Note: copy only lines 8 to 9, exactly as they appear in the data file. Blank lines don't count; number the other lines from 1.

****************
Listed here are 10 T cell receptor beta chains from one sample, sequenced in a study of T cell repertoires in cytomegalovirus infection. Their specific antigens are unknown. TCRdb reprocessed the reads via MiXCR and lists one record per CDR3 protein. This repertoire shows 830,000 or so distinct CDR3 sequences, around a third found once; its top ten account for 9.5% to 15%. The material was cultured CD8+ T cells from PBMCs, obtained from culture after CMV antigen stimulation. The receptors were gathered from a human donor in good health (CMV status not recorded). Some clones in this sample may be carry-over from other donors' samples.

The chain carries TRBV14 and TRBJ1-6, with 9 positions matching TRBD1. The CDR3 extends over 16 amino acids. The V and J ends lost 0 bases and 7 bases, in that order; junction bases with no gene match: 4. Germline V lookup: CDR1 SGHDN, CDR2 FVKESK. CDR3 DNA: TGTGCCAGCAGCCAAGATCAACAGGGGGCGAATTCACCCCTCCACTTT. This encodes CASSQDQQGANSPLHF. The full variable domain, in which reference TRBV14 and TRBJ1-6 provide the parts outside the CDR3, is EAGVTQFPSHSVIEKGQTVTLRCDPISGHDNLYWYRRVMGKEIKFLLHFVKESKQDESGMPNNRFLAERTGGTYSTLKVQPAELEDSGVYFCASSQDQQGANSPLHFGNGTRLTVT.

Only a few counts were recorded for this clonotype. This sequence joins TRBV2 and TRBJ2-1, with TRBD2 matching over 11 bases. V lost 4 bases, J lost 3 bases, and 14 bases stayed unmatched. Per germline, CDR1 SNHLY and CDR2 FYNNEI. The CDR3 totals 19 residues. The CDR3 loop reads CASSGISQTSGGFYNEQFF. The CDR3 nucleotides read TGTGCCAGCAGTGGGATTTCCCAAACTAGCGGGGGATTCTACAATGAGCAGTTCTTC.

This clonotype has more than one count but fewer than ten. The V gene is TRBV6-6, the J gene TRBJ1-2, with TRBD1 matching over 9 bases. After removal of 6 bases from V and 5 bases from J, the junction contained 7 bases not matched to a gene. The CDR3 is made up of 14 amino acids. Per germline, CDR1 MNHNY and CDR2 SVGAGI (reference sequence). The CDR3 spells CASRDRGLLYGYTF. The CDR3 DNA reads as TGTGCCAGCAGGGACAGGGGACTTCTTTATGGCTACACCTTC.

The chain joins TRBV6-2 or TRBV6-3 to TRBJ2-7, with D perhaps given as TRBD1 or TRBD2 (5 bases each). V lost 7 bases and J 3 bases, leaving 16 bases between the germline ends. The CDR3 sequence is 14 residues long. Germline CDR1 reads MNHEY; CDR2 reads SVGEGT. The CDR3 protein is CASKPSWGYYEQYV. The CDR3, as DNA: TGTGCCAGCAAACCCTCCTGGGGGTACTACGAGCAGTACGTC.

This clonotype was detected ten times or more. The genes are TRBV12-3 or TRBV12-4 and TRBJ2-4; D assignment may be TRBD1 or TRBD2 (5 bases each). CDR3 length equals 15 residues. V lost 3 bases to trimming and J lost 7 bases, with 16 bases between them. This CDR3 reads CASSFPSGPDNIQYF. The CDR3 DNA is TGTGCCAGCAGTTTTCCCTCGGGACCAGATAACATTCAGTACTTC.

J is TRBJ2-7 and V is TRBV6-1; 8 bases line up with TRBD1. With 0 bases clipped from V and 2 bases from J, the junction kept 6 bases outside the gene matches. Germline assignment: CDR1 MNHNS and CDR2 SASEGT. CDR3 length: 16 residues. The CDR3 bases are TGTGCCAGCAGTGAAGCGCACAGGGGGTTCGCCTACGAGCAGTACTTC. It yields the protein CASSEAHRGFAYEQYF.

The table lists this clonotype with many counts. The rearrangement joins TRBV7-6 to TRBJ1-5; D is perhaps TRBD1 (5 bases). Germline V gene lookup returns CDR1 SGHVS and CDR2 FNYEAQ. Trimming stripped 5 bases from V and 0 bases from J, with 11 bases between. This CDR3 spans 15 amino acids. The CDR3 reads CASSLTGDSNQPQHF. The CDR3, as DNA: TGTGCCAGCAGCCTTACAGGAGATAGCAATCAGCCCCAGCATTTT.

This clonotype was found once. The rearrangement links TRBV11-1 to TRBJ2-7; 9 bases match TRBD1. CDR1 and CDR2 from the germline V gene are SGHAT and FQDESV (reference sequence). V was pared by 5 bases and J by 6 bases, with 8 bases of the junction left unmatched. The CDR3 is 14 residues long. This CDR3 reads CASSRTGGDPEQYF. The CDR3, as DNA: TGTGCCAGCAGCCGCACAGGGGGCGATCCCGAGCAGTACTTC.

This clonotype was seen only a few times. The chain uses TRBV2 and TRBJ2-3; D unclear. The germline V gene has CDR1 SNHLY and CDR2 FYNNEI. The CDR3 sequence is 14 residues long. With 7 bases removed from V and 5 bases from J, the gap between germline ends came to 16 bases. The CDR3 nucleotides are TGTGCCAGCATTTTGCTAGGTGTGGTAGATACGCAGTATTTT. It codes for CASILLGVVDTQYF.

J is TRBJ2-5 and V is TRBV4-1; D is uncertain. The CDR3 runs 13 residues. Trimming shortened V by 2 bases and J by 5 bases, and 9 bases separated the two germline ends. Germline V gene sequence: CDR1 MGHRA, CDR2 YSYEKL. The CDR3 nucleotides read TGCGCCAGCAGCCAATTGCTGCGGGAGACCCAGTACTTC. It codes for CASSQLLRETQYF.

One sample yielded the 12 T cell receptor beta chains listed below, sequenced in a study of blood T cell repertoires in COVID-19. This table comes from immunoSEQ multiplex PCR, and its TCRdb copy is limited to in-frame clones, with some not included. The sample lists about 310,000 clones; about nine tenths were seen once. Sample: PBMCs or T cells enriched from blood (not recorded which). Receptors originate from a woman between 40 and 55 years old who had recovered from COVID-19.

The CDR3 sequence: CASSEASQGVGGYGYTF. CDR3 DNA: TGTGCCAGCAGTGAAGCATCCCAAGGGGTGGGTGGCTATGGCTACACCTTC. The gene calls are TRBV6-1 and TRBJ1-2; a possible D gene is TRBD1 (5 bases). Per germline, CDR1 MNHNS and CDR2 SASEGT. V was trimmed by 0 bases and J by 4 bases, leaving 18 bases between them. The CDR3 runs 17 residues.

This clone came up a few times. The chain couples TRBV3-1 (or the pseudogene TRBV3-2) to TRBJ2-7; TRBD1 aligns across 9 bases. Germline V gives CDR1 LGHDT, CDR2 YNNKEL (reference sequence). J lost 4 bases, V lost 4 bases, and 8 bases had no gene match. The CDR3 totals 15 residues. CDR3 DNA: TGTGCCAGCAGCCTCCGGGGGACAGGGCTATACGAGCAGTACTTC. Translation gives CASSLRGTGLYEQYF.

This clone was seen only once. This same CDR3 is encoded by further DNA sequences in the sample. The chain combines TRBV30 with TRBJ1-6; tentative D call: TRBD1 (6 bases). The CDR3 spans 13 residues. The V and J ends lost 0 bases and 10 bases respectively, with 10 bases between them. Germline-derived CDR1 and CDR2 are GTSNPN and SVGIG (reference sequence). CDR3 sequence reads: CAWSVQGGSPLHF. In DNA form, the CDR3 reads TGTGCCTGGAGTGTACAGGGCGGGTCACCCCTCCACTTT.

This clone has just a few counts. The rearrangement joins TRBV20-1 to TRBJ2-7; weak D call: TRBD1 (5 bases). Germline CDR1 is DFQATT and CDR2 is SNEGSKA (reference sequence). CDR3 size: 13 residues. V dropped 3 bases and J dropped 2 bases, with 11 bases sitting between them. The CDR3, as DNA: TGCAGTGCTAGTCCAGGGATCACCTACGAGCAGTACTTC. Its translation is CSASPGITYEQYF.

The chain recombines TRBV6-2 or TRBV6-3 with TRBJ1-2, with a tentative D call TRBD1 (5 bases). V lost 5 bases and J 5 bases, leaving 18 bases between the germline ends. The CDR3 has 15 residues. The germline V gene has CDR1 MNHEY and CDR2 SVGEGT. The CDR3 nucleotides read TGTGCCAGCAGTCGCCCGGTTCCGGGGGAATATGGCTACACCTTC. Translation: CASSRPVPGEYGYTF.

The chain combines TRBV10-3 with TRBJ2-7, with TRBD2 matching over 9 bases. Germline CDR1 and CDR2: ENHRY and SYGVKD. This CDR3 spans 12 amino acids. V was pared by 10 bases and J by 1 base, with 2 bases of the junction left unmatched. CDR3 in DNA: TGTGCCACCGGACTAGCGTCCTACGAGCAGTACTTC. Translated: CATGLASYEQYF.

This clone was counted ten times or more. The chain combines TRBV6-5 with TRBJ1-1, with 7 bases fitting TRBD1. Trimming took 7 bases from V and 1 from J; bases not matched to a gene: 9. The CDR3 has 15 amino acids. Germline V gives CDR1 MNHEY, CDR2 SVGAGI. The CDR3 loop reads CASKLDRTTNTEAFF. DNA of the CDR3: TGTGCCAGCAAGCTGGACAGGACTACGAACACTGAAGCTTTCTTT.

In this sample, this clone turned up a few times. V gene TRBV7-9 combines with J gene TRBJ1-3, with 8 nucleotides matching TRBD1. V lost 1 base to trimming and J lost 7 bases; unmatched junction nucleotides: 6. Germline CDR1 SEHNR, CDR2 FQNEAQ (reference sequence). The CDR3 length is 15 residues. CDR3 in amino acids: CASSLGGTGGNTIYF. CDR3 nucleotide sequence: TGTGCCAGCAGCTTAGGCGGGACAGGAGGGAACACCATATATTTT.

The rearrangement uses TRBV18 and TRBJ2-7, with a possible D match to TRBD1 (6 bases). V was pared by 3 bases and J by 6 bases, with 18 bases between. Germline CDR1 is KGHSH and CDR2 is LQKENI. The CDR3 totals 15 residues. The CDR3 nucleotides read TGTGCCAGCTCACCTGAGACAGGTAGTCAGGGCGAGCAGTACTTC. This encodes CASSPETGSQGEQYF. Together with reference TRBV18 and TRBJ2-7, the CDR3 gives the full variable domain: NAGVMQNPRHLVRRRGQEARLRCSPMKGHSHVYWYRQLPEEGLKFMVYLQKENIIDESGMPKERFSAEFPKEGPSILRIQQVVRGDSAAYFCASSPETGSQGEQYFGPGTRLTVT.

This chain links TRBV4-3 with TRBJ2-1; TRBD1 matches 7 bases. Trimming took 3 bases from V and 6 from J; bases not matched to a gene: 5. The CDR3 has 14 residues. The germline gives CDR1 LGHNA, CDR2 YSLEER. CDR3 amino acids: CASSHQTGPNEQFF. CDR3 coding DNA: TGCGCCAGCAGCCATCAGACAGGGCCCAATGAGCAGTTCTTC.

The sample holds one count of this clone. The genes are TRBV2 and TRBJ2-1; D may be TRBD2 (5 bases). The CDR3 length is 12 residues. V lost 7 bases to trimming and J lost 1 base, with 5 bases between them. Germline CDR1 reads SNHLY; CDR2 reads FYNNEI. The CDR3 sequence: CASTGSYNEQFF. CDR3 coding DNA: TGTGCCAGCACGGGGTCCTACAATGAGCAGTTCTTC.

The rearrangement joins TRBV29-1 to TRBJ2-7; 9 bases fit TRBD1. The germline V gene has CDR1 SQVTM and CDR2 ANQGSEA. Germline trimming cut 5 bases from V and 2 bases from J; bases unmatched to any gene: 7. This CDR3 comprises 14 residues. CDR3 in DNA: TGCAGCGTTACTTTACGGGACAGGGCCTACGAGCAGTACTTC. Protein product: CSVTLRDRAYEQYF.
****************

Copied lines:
The table lists this clonotype with many counts. The rearrangement joins TRBV7-6 to TRBJ1-5; D is perhaps TRBD1 (5 bases). Germline V gene lookup returns CDR1 SGHVS and CDR2 FNYEAQ. Trimming stripped 5 bases from V and 0 bases from J, with 11 bases between. This CDR3 spans 15 amino acids. The CDR3 reads CASSLTGDSNQPQHF. The CDR3, as DNA: TGTGCCAGCAGCCTTACAGGAGATAGCAATCAGCCCCAGCATTTT.

This clonotype was found once. The rearrangement links TRBV11-1 to TRBJ2-7; 9 bases match TRBD1. CDR1 and CDR2 from the germline V gene are SGHAT and FQDESV (reference sequence). V was pared by 5 bases and J by 6 bases, with 8 bases of the junction left unmatched. The CDR3 is 14 residues long. This CDR3 reads CASSRTGGDPEQYF. The CDR3, as DNA: TGTGCCAGCAGCCGCACAGGGGGCGATCCCGAGCAGTACTTC.